Tuesday, March 28, 2023

2023 Star Wars Retro Biker Scout

It's that time to once again look at a retro Star Wars figure.  Back in 2020, I looked at an Empire Strikes Back figure.  Three years later, it's time to look at a Return of the Jedi figure.  Or, in other words, it took the same amount of time between the original Luke Bespin in 1980 and the original Biker Scout in 1983 as it did to get the two Retro figures.  Honestly, I had no idea it had been that long.  But, there were a couple Mandalorian waves, Obi Wan Kenobi figures and some Amazon exclusive bounty hunters in there.  But, finally, we have the Return of the Jedi figures.  And, for nostalgic reasons, most of the figures in the 6 figure set are interesting to me.  Naturally, the most interesting in the Luke Jedi.  But, I talked about why that was back in 2016.  So, instead, I'm going to look at this Biker Scout as he was my entry figure into the Return of the Jedi world.

In the spring of 1983, the kid around the block from us invited us over.  And, he promptly showed us his new Biker Scout figure.  It was from the new Star Wars movie and was simply overwhelming.  He looked like an amazingly updated Stormtrooper.  He had the black and white trappings of the empire.  But, he was way more detailed than standard troopers.  And, his pistol was a marvel of design.  It was, at the time, the coolest Star Wars gun that I thought Kenner had ever produced.  Our friend informed us that he found the figures at the local Toys R Us.  So, the following Saturday, I convinced my mom to take us to the store.  There we were greeted by the standard wall of Star Wars figures that now had a few Return of the Jedi figures interspersed among the leftover figures from prior movies.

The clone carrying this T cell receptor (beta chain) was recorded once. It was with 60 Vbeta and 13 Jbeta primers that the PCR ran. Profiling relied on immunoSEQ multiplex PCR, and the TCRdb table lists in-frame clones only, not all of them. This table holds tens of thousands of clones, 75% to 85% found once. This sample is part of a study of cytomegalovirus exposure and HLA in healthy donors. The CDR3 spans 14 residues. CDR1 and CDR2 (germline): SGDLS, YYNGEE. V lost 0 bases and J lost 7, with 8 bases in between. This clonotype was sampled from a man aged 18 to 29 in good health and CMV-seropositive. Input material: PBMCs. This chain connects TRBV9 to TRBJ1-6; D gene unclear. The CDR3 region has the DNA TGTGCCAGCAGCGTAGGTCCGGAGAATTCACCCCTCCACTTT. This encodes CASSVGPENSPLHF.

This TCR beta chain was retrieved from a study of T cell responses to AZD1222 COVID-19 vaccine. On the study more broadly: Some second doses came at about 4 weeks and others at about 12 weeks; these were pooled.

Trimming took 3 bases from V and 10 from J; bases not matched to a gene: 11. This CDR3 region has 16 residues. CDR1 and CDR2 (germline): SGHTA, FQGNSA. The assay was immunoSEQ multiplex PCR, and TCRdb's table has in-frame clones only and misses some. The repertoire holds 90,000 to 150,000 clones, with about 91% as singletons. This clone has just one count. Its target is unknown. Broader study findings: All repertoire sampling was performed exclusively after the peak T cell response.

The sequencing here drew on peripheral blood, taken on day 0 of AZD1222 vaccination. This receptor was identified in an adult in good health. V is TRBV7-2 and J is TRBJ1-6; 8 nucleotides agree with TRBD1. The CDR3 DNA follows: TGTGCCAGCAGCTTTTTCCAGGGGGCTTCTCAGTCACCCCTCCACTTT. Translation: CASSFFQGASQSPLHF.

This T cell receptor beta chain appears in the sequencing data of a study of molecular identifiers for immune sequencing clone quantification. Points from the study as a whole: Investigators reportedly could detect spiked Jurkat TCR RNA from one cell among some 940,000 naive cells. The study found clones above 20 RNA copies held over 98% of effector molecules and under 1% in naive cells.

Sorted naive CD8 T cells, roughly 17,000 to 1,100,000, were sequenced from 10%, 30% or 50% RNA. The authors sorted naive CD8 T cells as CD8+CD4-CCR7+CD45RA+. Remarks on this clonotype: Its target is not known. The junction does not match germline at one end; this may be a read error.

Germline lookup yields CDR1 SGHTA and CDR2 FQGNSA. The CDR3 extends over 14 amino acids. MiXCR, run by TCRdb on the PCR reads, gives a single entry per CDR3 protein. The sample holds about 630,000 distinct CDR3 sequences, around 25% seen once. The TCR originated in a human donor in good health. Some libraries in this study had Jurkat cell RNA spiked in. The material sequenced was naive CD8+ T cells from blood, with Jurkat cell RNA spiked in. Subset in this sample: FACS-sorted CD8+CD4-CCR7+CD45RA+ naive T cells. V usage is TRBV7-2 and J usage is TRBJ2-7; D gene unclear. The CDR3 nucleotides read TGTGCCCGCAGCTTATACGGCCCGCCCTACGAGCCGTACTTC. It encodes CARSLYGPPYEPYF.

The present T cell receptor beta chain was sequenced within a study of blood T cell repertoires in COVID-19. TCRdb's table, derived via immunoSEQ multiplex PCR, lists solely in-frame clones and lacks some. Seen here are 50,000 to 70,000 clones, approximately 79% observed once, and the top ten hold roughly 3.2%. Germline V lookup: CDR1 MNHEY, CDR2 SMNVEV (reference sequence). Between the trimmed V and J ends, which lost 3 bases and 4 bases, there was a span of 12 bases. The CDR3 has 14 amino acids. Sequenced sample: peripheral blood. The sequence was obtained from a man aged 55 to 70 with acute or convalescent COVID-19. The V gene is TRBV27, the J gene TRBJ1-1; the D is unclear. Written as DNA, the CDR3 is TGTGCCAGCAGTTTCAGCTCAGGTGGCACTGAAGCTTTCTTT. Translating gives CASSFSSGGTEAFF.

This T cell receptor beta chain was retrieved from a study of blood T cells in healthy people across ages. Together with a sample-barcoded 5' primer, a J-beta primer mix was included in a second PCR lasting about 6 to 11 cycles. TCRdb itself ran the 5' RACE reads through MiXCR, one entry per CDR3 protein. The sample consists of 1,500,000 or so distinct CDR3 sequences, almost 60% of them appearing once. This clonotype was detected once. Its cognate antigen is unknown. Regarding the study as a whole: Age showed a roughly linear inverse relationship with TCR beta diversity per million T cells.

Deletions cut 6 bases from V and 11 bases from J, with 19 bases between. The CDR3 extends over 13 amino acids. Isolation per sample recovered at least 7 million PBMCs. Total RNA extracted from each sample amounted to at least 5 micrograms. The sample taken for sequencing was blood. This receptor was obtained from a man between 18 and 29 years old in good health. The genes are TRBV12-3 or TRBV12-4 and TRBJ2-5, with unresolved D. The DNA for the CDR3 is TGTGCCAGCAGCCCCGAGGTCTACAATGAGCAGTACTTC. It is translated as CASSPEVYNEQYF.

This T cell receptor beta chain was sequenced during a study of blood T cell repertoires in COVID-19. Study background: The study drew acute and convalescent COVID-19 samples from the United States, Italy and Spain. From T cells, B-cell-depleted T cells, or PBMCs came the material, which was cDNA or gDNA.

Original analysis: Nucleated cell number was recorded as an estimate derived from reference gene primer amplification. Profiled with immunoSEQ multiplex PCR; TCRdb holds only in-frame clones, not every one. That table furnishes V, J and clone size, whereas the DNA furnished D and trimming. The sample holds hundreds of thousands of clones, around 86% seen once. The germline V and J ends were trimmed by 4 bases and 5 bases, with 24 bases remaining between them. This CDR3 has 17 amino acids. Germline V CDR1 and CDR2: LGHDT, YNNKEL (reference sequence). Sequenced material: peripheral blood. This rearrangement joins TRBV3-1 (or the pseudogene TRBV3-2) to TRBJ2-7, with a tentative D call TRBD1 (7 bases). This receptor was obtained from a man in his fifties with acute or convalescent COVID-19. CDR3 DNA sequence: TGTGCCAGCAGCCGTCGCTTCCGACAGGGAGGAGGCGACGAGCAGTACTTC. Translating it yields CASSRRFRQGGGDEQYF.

I quickly grabbed a Biker Scout for my purchase.  And, my younger brother bought an Emperor's Royal Guard.  I have no idea what other figures they had that day.  But, the pickings had to be slim since I'd have bought a Luke with a new lightsaber if they had it in stock.  I can remember the excitement of find the figure I wanted on the shelf.  Even if I don't really recall looking at the cardback to see what other figures could, possibly, be available on the shelves.  Regardless, for our two first figures from Jedi, the Biker Scout and Royal Guard were pretty good choices.